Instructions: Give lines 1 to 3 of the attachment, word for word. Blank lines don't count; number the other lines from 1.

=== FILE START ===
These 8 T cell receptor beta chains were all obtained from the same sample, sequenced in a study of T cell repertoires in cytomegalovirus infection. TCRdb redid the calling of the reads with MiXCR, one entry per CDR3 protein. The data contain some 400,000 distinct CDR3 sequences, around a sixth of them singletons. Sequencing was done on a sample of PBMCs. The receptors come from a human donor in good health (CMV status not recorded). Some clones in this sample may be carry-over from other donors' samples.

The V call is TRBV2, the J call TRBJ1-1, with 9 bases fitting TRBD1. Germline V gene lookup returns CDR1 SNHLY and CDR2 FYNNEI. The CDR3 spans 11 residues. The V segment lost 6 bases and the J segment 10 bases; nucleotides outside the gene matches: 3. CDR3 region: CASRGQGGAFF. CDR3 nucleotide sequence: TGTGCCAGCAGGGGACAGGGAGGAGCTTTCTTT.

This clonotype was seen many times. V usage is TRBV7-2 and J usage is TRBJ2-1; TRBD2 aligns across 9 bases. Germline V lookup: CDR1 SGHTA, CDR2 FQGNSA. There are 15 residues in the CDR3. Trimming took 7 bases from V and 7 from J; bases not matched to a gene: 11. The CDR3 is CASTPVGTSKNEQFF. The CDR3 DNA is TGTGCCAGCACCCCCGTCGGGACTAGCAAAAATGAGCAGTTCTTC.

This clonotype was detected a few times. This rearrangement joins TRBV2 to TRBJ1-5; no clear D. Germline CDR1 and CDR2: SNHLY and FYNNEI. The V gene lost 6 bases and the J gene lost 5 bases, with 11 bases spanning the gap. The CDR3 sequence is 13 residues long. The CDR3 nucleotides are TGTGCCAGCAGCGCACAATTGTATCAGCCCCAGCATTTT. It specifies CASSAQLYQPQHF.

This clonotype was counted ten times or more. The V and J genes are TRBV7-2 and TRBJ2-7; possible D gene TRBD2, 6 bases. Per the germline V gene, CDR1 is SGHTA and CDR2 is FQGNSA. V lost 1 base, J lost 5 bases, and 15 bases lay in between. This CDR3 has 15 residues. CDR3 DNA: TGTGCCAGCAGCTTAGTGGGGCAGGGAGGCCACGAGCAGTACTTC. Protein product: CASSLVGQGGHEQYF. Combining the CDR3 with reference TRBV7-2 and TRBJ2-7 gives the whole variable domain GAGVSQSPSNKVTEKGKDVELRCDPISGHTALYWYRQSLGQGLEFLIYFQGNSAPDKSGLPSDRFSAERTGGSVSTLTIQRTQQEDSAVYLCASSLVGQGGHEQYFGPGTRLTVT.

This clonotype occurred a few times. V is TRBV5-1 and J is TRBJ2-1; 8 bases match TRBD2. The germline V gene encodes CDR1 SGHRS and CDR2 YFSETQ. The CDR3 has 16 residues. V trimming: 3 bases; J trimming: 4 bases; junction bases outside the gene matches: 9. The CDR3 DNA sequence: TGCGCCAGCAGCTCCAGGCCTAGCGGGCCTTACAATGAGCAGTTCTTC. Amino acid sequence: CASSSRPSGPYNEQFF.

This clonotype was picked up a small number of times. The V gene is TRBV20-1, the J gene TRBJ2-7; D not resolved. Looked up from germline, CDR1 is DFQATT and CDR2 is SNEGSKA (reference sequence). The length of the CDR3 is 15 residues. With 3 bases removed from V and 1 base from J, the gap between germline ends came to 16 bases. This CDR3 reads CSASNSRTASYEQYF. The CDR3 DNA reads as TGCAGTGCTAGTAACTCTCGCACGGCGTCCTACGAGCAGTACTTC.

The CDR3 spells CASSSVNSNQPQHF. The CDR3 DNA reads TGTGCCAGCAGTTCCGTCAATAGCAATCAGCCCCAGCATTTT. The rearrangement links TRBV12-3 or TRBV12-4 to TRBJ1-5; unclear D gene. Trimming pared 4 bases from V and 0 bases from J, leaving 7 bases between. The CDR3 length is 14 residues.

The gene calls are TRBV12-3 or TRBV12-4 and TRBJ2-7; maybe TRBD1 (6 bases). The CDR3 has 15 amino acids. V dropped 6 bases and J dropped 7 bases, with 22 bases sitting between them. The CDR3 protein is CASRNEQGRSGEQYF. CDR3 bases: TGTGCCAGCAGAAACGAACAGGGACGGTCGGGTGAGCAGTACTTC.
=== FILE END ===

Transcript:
These 8 T cell receptor beta chains were all obtained from the same sample, sequenced in a study of T cell repertoires in cytomegalovirus infection. TCRdb redid the calling of the reads with MiXCR, one entry per CDR3 protein. The data contain some 400,000 distinct CDR3 sequences, around a sixth of them singletons. Sequencing was done on a sample of PBMCs. The receptors come from a human donor in good health (CMV status not recorded). Some clones in this sample may be carry-over from other donors' samples.

The V call is TRBV2, the J call TRBJ1-1, with 9 bases fitting TRBD1. Germline V gene lookup returns CDR1 SNHLY and CDR2 FYNNEI. The CDR3 spans 11 residues. The V segment lost 6 bases and the J segment 10 bases; nucleotides outside the gene matches: 3. CDR3 region: CASRGQGGAFF. CDR3 nucleotide sequence: TGTGCCAGCAGGGGACAGGGAGGAGCTTTCTTT.

This clonotype was seen many times. V usage is TRBV7-2 and J usage is TRBJ2-1; TRBD2 aligns across 9 bases. Germline V lookup: CDR1 SGHTA, CDR2 FQGNSA. There are 15 residues in the CDR3. Trimming took 7 bases from V and 7 from J; bases not matched to a gene: 11. The CDR3 is CASTPVGTSKNEQFF. The CDR3 DNA is TGTGCCAGCACCCCCGTCGGGACTAGCAAAAATGAGCAGTTCTTC.